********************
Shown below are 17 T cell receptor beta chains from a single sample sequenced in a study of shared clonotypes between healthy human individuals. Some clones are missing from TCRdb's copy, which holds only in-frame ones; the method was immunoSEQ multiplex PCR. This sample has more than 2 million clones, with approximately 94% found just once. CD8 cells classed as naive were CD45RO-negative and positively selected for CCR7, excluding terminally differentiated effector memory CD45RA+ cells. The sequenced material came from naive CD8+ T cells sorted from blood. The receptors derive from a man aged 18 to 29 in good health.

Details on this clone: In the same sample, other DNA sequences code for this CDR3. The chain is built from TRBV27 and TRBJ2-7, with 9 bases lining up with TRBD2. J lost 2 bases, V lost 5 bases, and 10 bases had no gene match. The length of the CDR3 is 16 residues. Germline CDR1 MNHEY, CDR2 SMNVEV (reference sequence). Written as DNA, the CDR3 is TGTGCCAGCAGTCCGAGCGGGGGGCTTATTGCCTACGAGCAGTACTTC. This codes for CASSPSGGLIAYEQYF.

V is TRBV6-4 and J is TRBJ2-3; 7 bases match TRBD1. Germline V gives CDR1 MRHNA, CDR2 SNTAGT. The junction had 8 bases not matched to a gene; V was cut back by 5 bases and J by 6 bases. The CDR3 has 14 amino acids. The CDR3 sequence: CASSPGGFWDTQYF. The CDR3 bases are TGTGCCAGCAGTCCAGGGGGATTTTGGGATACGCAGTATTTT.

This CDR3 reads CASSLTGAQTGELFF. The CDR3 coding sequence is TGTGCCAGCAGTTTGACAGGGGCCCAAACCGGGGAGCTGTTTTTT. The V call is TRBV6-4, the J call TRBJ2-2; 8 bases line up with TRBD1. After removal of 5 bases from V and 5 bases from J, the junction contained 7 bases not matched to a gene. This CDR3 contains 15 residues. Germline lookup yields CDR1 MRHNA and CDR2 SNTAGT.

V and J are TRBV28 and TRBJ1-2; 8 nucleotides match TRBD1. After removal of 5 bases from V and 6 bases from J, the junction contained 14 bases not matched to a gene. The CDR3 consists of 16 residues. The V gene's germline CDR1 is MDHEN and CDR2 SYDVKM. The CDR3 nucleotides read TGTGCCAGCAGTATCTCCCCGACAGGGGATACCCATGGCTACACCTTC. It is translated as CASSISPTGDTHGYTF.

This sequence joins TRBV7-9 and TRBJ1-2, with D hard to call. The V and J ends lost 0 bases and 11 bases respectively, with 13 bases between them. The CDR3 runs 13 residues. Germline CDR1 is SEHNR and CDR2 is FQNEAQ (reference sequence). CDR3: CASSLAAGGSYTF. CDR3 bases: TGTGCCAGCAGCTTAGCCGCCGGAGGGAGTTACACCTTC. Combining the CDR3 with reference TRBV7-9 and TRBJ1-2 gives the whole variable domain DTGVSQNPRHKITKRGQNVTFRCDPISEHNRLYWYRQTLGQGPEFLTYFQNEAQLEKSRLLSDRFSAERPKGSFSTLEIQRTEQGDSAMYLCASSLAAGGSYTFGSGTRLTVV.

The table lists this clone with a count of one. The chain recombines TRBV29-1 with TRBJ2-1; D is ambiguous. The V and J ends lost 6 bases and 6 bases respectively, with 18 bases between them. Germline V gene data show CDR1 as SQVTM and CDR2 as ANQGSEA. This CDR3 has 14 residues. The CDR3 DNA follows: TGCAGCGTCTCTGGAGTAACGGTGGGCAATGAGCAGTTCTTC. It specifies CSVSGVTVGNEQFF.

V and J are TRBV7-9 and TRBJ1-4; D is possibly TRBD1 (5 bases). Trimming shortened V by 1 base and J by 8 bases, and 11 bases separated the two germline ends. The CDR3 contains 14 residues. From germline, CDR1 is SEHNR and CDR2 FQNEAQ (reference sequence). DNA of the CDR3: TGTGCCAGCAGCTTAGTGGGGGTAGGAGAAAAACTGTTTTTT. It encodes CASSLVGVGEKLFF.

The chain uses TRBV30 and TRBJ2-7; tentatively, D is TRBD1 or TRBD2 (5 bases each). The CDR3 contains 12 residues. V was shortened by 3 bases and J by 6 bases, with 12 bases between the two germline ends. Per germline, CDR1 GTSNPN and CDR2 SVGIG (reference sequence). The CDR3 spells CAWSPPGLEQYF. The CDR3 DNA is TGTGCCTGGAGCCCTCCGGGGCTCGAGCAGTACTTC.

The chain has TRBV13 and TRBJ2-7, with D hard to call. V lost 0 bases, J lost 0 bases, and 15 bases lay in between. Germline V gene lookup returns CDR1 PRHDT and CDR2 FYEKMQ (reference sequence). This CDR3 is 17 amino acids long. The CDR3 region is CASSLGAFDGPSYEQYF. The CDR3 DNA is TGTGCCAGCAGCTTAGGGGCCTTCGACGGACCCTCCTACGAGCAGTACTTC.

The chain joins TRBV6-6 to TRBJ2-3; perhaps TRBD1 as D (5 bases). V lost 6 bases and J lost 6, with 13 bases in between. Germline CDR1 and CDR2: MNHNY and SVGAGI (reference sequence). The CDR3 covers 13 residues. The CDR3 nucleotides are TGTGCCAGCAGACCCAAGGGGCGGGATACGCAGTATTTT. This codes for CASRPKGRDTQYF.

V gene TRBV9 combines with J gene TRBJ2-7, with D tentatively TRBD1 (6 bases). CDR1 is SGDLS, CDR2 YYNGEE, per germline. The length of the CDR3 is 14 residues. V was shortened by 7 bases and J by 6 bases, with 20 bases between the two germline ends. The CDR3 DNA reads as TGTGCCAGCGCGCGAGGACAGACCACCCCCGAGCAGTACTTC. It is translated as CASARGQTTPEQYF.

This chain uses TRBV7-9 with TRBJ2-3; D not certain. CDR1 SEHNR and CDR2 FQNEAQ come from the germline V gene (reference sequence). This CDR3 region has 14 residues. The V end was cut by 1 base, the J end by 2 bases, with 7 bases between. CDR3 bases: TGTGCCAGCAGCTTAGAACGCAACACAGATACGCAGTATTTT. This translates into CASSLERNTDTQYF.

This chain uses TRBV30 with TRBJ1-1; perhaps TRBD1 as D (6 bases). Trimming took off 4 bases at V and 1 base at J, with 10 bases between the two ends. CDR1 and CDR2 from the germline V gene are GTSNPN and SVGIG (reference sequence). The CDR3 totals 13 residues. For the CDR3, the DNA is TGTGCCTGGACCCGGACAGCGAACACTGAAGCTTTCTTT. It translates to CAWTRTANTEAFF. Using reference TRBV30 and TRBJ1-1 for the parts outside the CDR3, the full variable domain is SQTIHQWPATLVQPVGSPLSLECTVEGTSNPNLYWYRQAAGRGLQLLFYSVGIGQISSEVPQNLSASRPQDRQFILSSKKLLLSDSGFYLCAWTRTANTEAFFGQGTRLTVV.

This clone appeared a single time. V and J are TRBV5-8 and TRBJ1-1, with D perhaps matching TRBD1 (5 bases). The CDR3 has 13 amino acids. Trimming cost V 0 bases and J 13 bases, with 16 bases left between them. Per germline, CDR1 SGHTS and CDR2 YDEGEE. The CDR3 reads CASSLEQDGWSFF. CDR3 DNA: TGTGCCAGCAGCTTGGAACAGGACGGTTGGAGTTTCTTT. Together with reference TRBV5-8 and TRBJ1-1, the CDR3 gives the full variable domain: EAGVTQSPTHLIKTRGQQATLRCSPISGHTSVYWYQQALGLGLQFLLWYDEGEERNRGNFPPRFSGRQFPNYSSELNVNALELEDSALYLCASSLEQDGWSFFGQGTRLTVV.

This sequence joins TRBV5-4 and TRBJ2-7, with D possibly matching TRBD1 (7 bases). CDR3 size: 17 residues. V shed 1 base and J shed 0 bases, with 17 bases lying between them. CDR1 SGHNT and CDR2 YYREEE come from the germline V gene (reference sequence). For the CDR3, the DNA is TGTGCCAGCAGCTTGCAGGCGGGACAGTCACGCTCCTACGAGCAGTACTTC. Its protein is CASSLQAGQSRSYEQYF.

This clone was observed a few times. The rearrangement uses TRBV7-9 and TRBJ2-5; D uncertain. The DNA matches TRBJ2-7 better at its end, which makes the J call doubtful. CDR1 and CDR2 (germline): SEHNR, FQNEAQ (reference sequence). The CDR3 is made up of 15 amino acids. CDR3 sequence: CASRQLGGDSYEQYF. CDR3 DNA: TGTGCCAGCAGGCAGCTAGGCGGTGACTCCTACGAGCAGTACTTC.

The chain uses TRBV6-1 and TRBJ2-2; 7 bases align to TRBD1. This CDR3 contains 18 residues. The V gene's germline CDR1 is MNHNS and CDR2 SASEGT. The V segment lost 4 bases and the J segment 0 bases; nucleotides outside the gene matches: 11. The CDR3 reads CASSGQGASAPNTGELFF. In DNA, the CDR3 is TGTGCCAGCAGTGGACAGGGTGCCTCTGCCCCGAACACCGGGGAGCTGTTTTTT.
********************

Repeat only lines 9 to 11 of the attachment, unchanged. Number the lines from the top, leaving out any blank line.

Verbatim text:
The chain uses TRBV30 and TRBJ2-7; tentatively, D is TRBD1 or TRBD2 (5 bases each). The CDR3 contains 12 residues. V was shortened by 3 bases and J by 6 bases, with 12 bases between the two germline ends. Per germline, CDR1 GTSNPN and CDR2 SVGIG (reference sequence). The CDR3 spells CAWSPPGLEQYF. The CDR3 DNA is TGTGCCTGGAGCCCTCCGGGGCTCGAGCAGTACTTC.

The chain has TRBV13 and TRBJ2-7, with D hard to call. V lost 0 bases, J lost 0 bases, and 15 bases lay in between. Germline V gene lookup returns CDR1 PRHDT and CDR2 FYEKMQ (reference sequence). This CDR3 is 17 amino acids long. The CDR3 region is CASSLGAFDGPSYEQYF. The CDR3 DNA is TGTGCCAGCAGCTTAGGGGCCTTCGACGGACCCTCCTACGAGCAGTACTTC.

The chain joins TRBV6-6 to TRBJ2-3; perhaps TRBD1 as D (5 bases). V lost 6 bases and J lost 6, with 13 bases in between. Germline CDR1 and CDR2: MNHNY and SVGAGI (reference sequence). The CDR3 covers 13 residues. The CDR3 nucleotides are TGTGCCAGCAGACCCAAGGGGCGGGATACGCAGTATTTT. This codes for CASRPKGRDTQYF.